Wild Cherry trees can be found growing freely across the east coast of North America. In fact, you you might have a cherry tree growing in your back yard right now.
Now the red edible fruit from this tree is just one great thing about them. These trees are great for local wildlife (such as providing birds with food and insects with pollen). And, when they flower, they look stunning as part of your garden landscape.
But, what about cherry wood lumber? Is cherry wood good for carving?
Cherry wood is great for chip carving or even chainsaw carving. However, if you plan on using this lumber for whittling, your carving tool is going to find it tough to pierce into the grain – especially if that cherry timber has dried through.
But, wild cherry wood isn’t the best choice for whittling. Still, it is a nice wood to use for intricate carving methods (such as relief carving) as it can hold onto detail incredibly well.
But before you run off to get to work on that cherry wood piece, there are a few more things that you need to know before you get started…
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Is Wild Cherry Good For Carving?
Yes, especially if you are working with green Wild Cherry wood.
Freshly cut wood – also referred to as ‘green wood’ – is wood that has been newly cut from a tree.
At that point, green wood has a moisture content of 100%, which means that it should be fairly easy to cut into and carve.
As the water inside green wood evaporates, its moisture content falls. And when cherry woods moisture content falls down to below 20%, it can become prone to shrinkage.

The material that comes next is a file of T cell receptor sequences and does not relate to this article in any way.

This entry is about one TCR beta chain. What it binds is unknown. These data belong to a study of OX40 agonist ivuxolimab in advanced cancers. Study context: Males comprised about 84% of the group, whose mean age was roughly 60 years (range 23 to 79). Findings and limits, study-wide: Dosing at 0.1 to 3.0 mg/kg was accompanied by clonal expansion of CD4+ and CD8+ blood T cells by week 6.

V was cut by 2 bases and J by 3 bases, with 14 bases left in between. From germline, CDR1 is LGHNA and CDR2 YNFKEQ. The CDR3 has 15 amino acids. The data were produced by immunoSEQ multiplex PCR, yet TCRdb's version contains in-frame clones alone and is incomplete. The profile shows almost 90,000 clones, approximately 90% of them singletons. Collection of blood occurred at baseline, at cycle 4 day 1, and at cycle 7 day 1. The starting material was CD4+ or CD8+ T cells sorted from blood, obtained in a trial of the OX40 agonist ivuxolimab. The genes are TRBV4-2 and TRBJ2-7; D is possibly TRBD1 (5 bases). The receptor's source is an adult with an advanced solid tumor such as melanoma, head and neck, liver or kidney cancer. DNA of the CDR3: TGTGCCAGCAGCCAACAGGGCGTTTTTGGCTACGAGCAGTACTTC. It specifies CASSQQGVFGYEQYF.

If wood dries out too quickly, it will shrink quickly too… and can cause the wood to crack and split.
Does Cherry Wood Tend to Crack?
Well, the answer to this boils down to which part of cherry wood lumber you’re using.
Tree trunks are made of 5 key parts; the outer bark, inner bark, cambium, sapwood, and lastly heartwood.
Now, cherry sapwood (the outer most pale portion of the trunk) tends to crack as it dries. This part of the tree has the greatest buildup of moisture. So as that moisture evaporates, the sapwood shrinks and inevitably cracks.
Cherry heartwood (the center most core part of its tree trunk) doesn’t take on moisture as easily. This part of the tree trunk has less moisture. So it doesn’t shrink or crack that much as it dries.
So, if you are carving into pure cherry heartwood, cherry is less likely to crack as it dries out.
But, if you are carving into sapwood, cherry is more likely to crack as it dries out.
Even if there is heartwood at the center of that sapwood lumber, if the sapwood cracks it can still end up splitting the heartwood too.
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How Do You Keep Cherry Wood From Cracking?
Ideally, the way around this is to just work with cherry heartwood. Avoid using cherry sapwood for woodworking or wood carving.
You can easily tell the two apart as the sapwood section of the trunk is lighter than heartwood.
You can also reduce the chances of cracking by allowing cherry wood to dry slowly.
This involves letting cherry wood air-dry naturally (rather than trying to speed up the process through kiln-drying or by using denatured alcohol).
In warm low-humidity weather, this process can take up to 60 days (or longer if you are dealing with thicker slabs).
What About Spoon Carving? Is Cherry Wood Safe For Spoons?
Trees that bear edible fruit tend to produce lumber that is also food safe. So just like Black Walnut, and Soft Maple, Cherry Wood is a food safe wood that can be used to create kitchen utensils such as spoons and cutting boards.
How Do You Protect Cherry Wood?
A great way to seal, protect, and finish off a cherry wood project is to use a natural oil finish.
A few coats of an all-natural linseed oil or tung oil coat will do in a pinch. Especially as these oil finishes can happily sink into the dense small pores found in cherry wood.
Related Post: How To Darken Cherry Wood (What You Need To Know)
So In Conclusion…
For intricate wood carvings, cherry wood can easily take on all of that detailed work.
Whittling with cherry is an option too, but only if you are working with green cherry wood. Otherwise, once that lumber dries, you will find it very difficult to make precise cuts with your whittling tools.